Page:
a, Phosphorylation and levels of mTOR pathway effectors in U-2 OS cells. Blot is representative of three independent experiments. b, Analysis of Cancer Therapeutics Response Portal (CTRP) dataset for ferroptosis-inducing compounds. c, Cell death determined using STACK. Erastin2 was used at 2 µM in all cell lines except Caki-1N (1 µM), ML162 was used at 4 µM in all cell lines except Caki-1N (2 µM). CHX: cycloheximide, BSO: buthionine sulfoximine. Results are mean ± SD from three independent experiments. Source data

Extended Data Fig. 9

a, Phosphorylation and levels of mTOR pathway effectors. Blot is representative of two independent experiments. b, Fold-change in amino acids levels in HT-1080 cells determined using liquid chromatography coupled to mass spectrometry. Source data

Extended Data Fig. 10 Arginine uptake regulates ferroptosis.

a, Dose-dependent effect of arginine (Arg) resupplementation on erastin2-induced cell death determined using STACK. Erastin2 was used at 2 µM (U-2 OSN) or 4 µM (A549N). b, Cell death as determined using STACK in cells grown in complete medium (CM), switched to -Arg medium at the time of compound addition, or 24 h before compound addition. c, Detection of puromycylated peptides. Results are representative of three independent experiments. d, Quantification of results from three puromycylation experiments, as in c. e, SYTOX Green positive (SG+) dead cell counts normalized to initial cell confluence. f, Confirmation of ATF4 knockdown at the protein level. Blot is representative of two independent experiments. Results in a,b and e represent mean ± SD from three independent experiments. Source data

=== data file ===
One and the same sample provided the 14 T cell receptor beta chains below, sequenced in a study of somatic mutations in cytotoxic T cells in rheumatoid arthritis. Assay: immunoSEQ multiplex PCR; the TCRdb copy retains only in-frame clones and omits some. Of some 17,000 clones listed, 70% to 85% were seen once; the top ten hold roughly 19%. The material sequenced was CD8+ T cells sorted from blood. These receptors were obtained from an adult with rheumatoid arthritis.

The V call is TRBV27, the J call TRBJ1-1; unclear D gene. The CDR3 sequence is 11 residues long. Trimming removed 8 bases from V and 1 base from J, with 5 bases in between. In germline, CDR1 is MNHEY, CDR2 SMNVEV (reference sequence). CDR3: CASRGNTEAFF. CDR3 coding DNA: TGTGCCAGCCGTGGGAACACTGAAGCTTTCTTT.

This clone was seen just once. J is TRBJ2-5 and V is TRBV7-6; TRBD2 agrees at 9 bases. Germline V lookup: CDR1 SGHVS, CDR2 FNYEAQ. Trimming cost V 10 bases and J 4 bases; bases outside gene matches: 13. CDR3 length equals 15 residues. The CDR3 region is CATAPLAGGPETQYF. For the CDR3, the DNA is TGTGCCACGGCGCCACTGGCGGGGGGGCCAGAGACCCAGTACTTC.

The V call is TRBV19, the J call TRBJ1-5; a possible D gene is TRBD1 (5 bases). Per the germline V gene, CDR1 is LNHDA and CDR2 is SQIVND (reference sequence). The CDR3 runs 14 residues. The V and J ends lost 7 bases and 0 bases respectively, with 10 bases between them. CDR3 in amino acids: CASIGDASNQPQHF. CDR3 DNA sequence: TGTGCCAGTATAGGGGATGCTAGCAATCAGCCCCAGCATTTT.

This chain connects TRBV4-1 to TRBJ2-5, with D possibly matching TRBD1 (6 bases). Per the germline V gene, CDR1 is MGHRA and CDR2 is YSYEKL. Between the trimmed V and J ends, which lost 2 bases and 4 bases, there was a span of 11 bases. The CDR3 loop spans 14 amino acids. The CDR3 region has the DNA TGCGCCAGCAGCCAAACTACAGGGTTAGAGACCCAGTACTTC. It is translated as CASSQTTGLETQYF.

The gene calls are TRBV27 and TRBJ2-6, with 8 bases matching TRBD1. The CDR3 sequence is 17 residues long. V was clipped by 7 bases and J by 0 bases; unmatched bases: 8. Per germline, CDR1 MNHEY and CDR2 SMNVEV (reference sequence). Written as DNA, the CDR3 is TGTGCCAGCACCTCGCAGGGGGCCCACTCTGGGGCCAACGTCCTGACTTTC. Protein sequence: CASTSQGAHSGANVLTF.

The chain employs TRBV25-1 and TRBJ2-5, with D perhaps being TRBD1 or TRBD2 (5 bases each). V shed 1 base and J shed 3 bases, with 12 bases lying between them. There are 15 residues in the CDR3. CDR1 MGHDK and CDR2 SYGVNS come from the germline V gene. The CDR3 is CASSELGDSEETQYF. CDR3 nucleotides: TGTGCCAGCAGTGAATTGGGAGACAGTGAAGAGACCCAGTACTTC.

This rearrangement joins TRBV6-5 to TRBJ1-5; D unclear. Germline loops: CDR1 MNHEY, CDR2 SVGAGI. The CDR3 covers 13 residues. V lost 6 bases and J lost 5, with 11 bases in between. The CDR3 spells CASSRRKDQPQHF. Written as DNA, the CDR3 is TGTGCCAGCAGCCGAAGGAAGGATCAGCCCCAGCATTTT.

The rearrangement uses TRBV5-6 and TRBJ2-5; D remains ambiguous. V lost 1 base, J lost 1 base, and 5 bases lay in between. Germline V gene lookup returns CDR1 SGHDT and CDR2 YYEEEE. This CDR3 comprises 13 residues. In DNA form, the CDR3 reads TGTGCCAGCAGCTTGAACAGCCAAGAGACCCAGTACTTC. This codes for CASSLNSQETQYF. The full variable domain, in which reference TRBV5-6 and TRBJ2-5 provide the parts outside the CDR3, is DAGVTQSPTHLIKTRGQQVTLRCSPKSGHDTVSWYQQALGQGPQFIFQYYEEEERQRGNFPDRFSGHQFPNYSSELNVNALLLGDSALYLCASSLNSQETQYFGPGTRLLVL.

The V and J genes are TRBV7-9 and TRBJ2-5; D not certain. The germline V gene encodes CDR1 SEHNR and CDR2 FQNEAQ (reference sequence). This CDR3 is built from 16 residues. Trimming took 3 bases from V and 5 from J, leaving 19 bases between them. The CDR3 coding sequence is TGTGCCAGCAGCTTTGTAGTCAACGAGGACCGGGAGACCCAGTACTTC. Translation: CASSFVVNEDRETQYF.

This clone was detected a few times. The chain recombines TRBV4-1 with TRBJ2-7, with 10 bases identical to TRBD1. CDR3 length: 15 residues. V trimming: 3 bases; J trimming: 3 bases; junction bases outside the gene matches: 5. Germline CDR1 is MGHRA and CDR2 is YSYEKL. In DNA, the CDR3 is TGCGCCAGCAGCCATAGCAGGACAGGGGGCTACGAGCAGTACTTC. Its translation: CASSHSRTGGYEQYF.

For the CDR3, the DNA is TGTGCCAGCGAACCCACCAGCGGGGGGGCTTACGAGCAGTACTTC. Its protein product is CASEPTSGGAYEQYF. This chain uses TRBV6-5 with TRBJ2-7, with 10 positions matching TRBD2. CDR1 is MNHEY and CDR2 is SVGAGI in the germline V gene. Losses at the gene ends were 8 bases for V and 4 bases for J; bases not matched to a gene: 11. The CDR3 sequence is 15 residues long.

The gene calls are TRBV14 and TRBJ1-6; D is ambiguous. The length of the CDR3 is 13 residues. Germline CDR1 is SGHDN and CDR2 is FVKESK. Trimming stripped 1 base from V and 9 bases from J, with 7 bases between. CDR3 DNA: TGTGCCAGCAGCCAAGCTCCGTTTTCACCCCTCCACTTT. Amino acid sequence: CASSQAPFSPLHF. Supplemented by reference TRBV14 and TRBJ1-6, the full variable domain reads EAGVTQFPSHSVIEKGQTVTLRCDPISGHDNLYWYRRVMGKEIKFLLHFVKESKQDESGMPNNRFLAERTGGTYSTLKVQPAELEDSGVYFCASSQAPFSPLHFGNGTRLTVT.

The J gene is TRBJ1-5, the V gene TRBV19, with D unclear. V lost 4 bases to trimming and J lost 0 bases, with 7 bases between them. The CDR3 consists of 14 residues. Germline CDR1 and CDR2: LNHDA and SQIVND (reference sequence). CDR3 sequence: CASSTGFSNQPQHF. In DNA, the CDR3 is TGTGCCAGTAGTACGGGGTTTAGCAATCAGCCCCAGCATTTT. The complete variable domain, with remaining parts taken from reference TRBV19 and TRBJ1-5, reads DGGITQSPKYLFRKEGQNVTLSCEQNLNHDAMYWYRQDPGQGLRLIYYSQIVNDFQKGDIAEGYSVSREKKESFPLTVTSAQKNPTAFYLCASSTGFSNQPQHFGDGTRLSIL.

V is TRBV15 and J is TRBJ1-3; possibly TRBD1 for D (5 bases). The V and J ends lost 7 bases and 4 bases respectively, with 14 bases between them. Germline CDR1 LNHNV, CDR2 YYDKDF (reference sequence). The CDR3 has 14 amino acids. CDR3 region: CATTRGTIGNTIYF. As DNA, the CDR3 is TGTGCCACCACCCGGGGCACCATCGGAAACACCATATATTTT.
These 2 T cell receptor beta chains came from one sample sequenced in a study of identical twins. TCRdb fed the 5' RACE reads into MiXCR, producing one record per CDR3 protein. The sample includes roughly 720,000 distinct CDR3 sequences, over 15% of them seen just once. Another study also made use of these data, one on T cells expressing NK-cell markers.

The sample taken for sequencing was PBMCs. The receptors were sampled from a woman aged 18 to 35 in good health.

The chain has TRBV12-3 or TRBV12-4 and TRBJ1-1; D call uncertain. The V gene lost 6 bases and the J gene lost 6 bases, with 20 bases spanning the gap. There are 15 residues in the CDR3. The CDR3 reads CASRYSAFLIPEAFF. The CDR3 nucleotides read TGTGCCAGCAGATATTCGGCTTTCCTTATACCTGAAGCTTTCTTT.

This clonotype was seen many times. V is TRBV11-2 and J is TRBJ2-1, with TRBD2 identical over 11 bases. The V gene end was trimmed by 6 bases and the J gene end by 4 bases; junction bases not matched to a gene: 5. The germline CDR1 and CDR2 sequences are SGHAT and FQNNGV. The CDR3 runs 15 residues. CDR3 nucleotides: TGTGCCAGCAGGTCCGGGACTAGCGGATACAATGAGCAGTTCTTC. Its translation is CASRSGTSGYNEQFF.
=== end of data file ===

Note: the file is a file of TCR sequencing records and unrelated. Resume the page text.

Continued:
Supplementary information

Supplementary Information

Supplementary Table 1 and Figs. 1–5.

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Source data

Source Data Fig. 1

Statistical source data for Fig. 1.

Source Data Fig. 4

Uncropped western blots for Fig. 4.

Source Data Fig. 6

Uncropped western blots for Fig. 6.

Source Data Extended Data Fig. 1

Uncropped western blots.

Source Data Extended Data Fig. 3

Statistical source data for Extended Data Fig. 3a.

Source Data Extended Data Fig. 6

Uncropped western blots.

Source Data Extended Data Fig. 7

Uncropped western blots.

Source Data Extended Data Fig. 8

Uncropped western blots.

Source Data Extended Data Fig. 9

Uncropped western blots.

Source Data Extended Data Fig. 10

Uncropped western blots.

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Conlon, M., Poltorack, C.D., Forcina, G.C. et al. A compendium of kinetic modulatory profiles identifies ferroptosis regulators. Nat Chem Biol (2021). https://doi.org/10.1038/s41589-021-00751-4